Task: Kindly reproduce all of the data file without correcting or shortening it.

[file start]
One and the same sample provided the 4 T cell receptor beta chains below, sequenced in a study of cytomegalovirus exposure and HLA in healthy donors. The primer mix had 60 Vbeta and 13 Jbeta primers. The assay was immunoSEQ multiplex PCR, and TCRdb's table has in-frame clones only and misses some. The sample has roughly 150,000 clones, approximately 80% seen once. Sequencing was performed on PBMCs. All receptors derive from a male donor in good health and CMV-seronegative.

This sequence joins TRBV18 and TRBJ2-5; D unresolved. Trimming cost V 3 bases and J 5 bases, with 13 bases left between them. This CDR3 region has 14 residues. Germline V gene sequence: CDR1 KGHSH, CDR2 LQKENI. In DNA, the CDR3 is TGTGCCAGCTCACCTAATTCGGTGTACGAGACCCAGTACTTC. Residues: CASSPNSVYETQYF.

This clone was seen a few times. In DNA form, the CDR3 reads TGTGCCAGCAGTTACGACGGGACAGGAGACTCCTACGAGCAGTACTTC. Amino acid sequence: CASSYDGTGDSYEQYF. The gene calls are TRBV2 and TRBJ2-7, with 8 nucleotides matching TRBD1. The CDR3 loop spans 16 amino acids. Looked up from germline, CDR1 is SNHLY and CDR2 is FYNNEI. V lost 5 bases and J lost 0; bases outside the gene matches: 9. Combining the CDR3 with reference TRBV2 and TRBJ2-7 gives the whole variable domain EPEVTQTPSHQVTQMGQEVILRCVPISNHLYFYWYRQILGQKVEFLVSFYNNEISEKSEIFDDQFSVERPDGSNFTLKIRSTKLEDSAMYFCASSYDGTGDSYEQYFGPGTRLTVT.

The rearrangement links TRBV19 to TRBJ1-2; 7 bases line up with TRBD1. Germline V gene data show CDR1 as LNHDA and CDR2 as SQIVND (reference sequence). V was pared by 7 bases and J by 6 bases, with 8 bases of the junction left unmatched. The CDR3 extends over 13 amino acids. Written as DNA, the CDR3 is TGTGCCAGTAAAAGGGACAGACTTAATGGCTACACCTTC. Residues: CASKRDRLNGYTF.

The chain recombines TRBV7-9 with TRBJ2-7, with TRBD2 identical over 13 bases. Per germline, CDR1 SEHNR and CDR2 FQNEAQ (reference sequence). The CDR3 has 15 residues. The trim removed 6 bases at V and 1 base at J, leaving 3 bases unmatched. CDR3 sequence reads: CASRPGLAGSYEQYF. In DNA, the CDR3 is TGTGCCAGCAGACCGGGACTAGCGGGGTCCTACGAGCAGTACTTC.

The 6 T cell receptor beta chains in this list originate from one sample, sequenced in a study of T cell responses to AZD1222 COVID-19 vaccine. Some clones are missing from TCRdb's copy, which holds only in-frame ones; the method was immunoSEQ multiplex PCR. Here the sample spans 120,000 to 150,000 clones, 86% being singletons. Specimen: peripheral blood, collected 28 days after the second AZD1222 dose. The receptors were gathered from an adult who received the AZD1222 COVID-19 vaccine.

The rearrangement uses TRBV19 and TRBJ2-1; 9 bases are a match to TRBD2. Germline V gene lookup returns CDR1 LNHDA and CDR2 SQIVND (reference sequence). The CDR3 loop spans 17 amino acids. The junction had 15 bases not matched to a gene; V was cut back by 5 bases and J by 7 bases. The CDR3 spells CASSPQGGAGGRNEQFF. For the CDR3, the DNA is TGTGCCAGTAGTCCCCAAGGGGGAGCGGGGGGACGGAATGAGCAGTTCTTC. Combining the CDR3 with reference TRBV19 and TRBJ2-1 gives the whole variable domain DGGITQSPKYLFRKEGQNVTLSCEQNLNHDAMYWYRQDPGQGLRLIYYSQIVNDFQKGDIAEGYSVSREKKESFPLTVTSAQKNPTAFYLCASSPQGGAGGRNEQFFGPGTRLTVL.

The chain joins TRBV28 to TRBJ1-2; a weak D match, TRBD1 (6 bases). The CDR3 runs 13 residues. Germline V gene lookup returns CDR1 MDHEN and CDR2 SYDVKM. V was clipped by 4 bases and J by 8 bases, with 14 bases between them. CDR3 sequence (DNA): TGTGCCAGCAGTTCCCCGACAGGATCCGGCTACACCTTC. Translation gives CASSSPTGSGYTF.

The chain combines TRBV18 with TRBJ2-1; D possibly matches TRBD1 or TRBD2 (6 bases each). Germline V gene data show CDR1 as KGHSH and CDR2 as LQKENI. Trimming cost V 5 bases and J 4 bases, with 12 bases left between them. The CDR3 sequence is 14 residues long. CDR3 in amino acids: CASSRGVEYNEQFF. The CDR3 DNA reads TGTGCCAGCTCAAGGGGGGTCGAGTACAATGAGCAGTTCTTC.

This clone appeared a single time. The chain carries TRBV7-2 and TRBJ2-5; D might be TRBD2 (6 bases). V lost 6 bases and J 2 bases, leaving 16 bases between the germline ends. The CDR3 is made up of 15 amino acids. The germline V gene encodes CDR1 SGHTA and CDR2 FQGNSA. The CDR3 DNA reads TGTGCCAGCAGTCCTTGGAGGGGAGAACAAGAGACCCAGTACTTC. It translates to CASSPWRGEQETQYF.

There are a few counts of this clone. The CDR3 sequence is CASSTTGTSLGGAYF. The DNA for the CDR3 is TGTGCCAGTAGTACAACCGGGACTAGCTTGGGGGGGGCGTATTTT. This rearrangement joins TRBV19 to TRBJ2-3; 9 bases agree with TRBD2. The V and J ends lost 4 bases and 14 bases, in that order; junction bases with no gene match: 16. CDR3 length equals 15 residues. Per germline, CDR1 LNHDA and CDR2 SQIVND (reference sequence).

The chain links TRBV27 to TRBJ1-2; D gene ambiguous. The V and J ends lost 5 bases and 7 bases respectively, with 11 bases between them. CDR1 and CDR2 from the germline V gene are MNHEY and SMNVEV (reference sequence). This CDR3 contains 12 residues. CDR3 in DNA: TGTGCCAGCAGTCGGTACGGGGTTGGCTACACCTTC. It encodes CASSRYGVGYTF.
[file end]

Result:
One and the same sample provided the 4 T cell receptor beta chains below, sequenced in a study of cytomegalovirus exposure and HLA in healthy donors. The primer mix had 60 Vbeta and 13 Jbeta primers. The assay was immunoSEQ multiplex PCR, and TCRdb's table has in-frame clones only and misses some. The sample has roughly 150,000 clones, approximately 80% seen once. Sequencing was performed on PBMCs. All receptors derive from a male donor in good health and CMV-seronegative.

This sequence joins TRBV18 and TRBJ2-5; D unresolved. Trimming cost V 3 bases and J 5 bases, with 13 bases left between them. This CDR3 region has 14 residues. Germline V gene sequence: CDR1 KGHSH, CDR2 LQKENI. In DNA, the CDR3 is TGTGCCAGCTCACCTAATTCGGTGTACGAGACCCAGTACTTC. Residues: CASSPNSVYETQYF.

This clone was seen a few times. In DNA form, the CDR3 reads TGTGCCAGCAGTTACGACGGGACAGGAGACTCCTACGAGCAGTACTTC. Amino acid sequence: CASSYDGTGDSYEQYF. The gene calls are TRBV2 and TRBJ2-7, with 8 nucleotides matching TRBD1. The CDR3 loop spans 16 amino acids. Looked up from germline, CDR1 is SNHLY and CDR2 is FYNNEI. V lost 5 bases and J lost 0; bases outside the gene matches: 9. Combining the CDR3 with reference TRBV2 and TRBJ2-7 gives the whole variable domain EPEVTQTPSHQVTQMGQEVILRCVPISNHLYFYWYRQILGQKVEFLVSFYNNEISEKSEIFDDQFSVERPDGSNFTLKIRSTKLEDSAMYFCASSYDGTGDSYEQYFGPGTRLTVT.

The rearrangement links TRBV19 to TRBJ1-2; 7 bases line up with TRBD1. Germline V gene data show CDR1 as LNHDA and CDR2 as SQIVND (reference sequence). V was pared by 7 bases and J by 6 bases, with 8 bases of the junction left unmatched. The CDR3 extends over 13 amino acids. Written as DNA, the CDR3 is TGTGCCAGTAAAAGGGACAGACTTAATGGCTACACCTTC. Residues: CASKRDRLNGYTF.

The chain recombines TRBV7-9 with TRBJ2-7, with TRBD2 identical over 13 bases. Per germline, CDR1 SEHNR and CDR2 FQNEAQ (reference sequence). The CDR3 has 15 residues. The trim removed 6 bases at V and 1 base at J, leaving 3 bases unmatched. CDR3 sequence reads: CASRPGLAGSYEQYF. In DNA, the CDR3 is TGTGCCAGCAGACCGGGACTAGCGGGGTCCTACGAGCAGTACTTC.

The 6 T cell receptor beta chains in this list originate from one sample, sequenced in a study of T cell responses to AZD1222 COVID-19 vaccine. Some clones are missing from TCRdb's copy, which holds only in-frame ones; the method was immunoSEQ multiplex PCR. Here the sample spans 120,000 to 150,000 clones, 86% being singletons. Specimen: peripheral blood, collected 28 days after the second AZD1222 dose. The receptors were gathered from an adult who received the AZD1222 COVID-19 vaccine.

The rearrangement uses TRBV19 and TRBJ2-1; 9 bases are a match to TRBD2. Germline V gene lookup returns CDR1 LNHDA and CDR2 SQIVND (reference sequence). The CDR3 loop spans 17 amino acids. The junction had 15 bases not matched to a gene; V was cut back by 5 bases and J by 7 bases. The CDR3 spells CASSPQGGAGGRNEQFF. For the CDR3, the DNA is TGTGCCAGTAGTCCCCAAGGGGGAGCGGGGGGACGGAATGAGCAGTTCTTC. Combining the CDR3 with reference TRBV19 and TRBJ2-1 gives the whole variable domain DGGITQSPKYLFRKEGQNVTLSCEQNLNHDAMYWYRQDPGQGLRLIYYSQIVNDFQKGDIAEGYSVSREKKESFPLTVTSAQKNPTAFYLCASSPQGGAGGRNEQFFGPGTRLTVL.

The chain joins TRBV28 to TRBJ1-2; a weak D match, TRBD1 (6 bases). The CDR3 runs 13 residues. Germline V gene lookup returns CDR1 MDHEN and CDR2 SYDVKM. V was clipped by 4 bases and J by 8 bases, with 14 bases between them. CDR3 sequence (DNA): TGTGCCAGCAGTTCCCCGACAGGATCCGGCTACACCTTC. Translation gives CASSSPTGSGYTF.

The chain combines TRBV18 with TRBJ2-1; D possibly matches TRBD1 or TRBD2 (6 bases each). Germline V gene data show CDR1 as KGHSH and CDR2 as LQKENI. Trimming cost V 5 bases and J 4 bases, with 12 bases left between them. The CDR3 sequence is 14 residues long. CDR3 in amino acids: CASSRGVEYNEQFF. The CDR3 DNA reads TGTGCCAGCTCAAGGGGGGTCGAGTACAATGAGCAGTTCTTC.

This clone appeared a single time. The chain carries TRBV7-2 and TRBJ2-5; D might be TRBD2 (6 bases). V lost 6 bases and J 2 bases, leaving 16 bases between the germline ends. The CDR3 is made up of 15 amino acids. The germline V gene encodes CDR1 SGHTA and CDR2 FQGNSA. The CDR3 DNA reads TGTGCCAGCAGTCCTTGGAGGGGAGAACAAGAGACCCAGTACTTC. It translates to CASSPWRGEQETQYF.

There are a few counts of this clone. The CDR3 sequence is CASSTTGTSLGGAYF. The DNA for the CDR3 is TGTGCCAGTAGTACAACCGGGACTAGCTTGGGGGGGGCGTATTTT. This rearrangement joins TRBV19 to TRBJ2-3; 9 bases agree with TRBD2. The V and J ends lost 4 bases and 14 bases, in that order; junction bases with no gene match: 16. CDR3 length equals 15 residues. Per germline, CDR1 LNHDA and CDR2 SQIVND (reference sequence).

The chain links TRBV27 to TRBJ1-2; D gene ambiguous. The V and J ends lost 5 bases and 7 bases respectively, with 11 bases between them. CDR1 and CDR2 from the germline V gene are MNHEY and SMNVEV (reference sequence). This CDR3 contains 12 residues. CDR3 in DNA: TGTGCCAGCAGTCGGTACGGGGTTGGCTACACCTTC. It encodes CASSRYGVGYTF.